this book is the grandma moses of all 4
star cat reviews; it came to its fourth star cat very late into its existence. it is like my slow-simmer appreciation of winesburg, ohio, but this one took much longer than two stories, this one took 3/4 of the book to win me and (this part pending) keep me.
and yet i still don’t have a handle on the tone of this book. most of the postapocalyptic stuff i have read all takes place immediately after the event—like— “oh, shit, now what??” this book is the “now what.” this is a decade after the complete cessation of oil and manufacturing and several major plague epidemics and a fucking wheat blight to boot. and things have stabilized into a newly pre-industrial, agrarian dairy farming society where people more or less go about their business cheerfully—all amish without the zipper-aversion or creepy dolls.
there is just something about this that feels like christian fiction, even if it is not. (and by this, i mean stereotypical christian fiction, not the good stuff that jen’s husband curates) even though it is adamantly not religious—characters frequently profess that they do not believe—which frankly makes it feel even more like christian fiction, if you get me. part of the feeling comes from the lack of character development, part of it is the extreme lack of female character development—this society is way patriarchal, which makes it feel cloistered old-timey religious, and finally, there is this gentle diffused tone for most of the book that is bland like a hummel figurine until it picks up in this weird stephen king maine-gone-mad carnivalesque way at the end. you know, when i started liking it more.
so i was initially bored with the way the story unfolded, but i had to keep reminding myself that this was a sheltered town before the events. and while some of its members came from more urban environments, this place was already very provincial. this is a paraphrase, but in a town where “yeah, i think there was a black guy here once…before”—you just aren’t going to get a richness of experience or a tapestry of progressive thinking. you are going to get…this town. where men run the town council and women stay home and can stuff. and make baskets. and offer their bodies along with their housecleaning and cooking skills in exchange for protection. and not the prophylactic kind.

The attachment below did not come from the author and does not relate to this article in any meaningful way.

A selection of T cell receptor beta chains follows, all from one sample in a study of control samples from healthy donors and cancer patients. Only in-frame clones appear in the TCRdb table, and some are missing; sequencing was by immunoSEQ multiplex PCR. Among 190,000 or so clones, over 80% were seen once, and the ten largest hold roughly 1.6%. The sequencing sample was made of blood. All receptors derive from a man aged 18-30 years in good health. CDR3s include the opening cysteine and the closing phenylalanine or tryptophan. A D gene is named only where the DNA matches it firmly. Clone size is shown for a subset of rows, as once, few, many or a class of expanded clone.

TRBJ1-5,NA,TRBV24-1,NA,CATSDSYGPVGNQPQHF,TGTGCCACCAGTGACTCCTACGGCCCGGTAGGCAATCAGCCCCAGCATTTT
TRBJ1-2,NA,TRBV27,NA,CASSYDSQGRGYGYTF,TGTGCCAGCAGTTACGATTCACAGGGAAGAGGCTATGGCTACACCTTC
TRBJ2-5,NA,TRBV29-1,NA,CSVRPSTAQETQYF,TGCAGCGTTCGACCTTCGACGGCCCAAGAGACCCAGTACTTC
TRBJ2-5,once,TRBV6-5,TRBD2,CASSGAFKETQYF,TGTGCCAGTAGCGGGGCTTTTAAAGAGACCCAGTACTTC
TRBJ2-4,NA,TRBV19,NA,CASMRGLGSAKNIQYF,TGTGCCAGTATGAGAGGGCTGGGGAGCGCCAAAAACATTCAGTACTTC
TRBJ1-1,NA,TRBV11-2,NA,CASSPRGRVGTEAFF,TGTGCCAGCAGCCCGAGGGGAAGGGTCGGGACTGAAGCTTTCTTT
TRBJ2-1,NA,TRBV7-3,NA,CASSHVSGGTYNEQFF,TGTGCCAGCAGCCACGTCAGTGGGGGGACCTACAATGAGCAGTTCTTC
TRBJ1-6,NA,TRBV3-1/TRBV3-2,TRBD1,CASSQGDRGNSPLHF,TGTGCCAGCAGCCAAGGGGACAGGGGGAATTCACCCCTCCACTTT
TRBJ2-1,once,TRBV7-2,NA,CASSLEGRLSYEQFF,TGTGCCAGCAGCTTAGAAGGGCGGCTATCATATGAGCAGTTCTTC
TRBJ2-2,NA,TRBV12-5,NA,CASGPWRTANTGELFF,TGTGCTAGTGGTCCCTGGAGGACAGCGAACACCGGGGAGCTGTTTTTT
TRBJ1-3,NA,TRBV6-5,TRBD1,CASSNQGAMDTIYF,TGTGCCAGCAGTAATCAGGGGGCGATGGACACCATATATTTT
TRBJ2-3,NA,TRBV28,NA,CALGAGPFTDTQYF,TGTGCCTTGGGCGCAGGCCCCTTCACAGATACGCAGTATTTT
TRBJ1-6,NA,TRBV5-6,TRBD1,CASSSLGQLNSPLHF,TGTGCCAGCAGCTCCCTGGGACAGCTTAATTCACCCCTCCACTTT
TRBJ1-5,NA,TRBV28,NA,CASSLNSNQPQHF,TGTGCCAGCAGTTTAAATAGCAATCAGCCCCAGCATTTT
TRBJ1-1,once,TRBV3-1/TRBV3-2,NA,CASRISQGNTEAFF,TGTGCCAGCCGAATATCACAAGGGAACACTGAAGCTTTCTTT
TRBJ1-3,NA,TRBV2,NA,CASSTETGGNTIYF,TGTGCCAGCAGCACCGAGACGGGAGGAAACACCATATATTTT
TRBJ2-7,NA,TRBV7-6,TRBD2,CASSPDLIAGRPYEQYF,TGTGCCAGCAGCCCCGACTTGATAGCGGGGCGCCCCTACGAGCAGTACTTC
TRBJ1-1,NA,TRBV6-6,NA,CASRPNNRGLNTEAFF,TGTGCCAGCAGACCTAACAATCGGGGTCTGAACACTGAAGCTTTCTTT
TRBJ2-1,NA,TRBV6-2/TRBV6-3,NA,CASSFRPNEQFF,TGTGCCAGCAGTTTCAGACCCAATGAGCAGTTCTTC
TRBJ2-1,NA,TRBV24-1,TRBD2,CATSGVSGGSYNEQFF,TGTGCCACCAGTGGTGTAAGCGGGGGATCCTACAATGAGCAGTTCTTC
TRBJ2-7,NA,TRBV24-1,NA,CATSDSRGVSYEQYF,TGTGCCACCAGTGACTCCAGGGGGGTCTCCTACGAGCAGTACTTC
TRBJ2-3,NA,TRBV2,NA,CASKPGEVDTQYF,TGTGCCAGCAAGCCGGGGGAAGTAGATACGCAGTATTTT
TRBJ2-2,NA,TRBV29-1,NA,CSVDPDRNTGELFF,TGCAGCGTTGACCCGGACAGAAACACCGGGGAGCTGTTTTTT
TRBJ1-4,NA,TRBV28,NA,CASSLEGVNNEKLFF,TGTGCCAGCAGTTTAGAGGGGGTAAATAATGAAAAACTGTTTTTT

and even though there are rumors of violence and race wars elsewhere, this little untouched community remains largely peaceful. sure, there is some dude living on a plantation in relative comfort while others plow his fields and whatnot in some nouveau southern gentleman slaveowner situation, and also a gang of redneck trailer park junkyard villains with eyebrow tattoos, but the most pressing concerns are fire and feeding. and getting to the bottom of the new batch of people who have moved into town with their religion and their austere dress and cultlike sensibilities, whose women are also marginalized, in case you were curious.
this is like the bible as literature—divested of its faith. there are some good stories in that book, too—didactic, but with touches of magic. and this one also reads that way. at first, that was what made it off-putting to me. because i like the gritty aftereffects of the end days, not so much the spiritual or bureaucratic ones.
but the hints of the magical throughout, just tiny little glimpses. these are what stuck to my brain bits, and despite all my initial reservations, as these moments increased, i could not deny that i was hooked. and i have the sequel here, and am very interested to see where this all goes. but to keep me on board, the magical bits are going to have to be ratcheted up to at least an 8 because i was born and raised in new england, and have been to olde sturbridge village on more formative-year field trips than i can count, and i do not need to learn anything else about making butter or milking animals or making candles. tell me more about this all-seeing hive mother, please…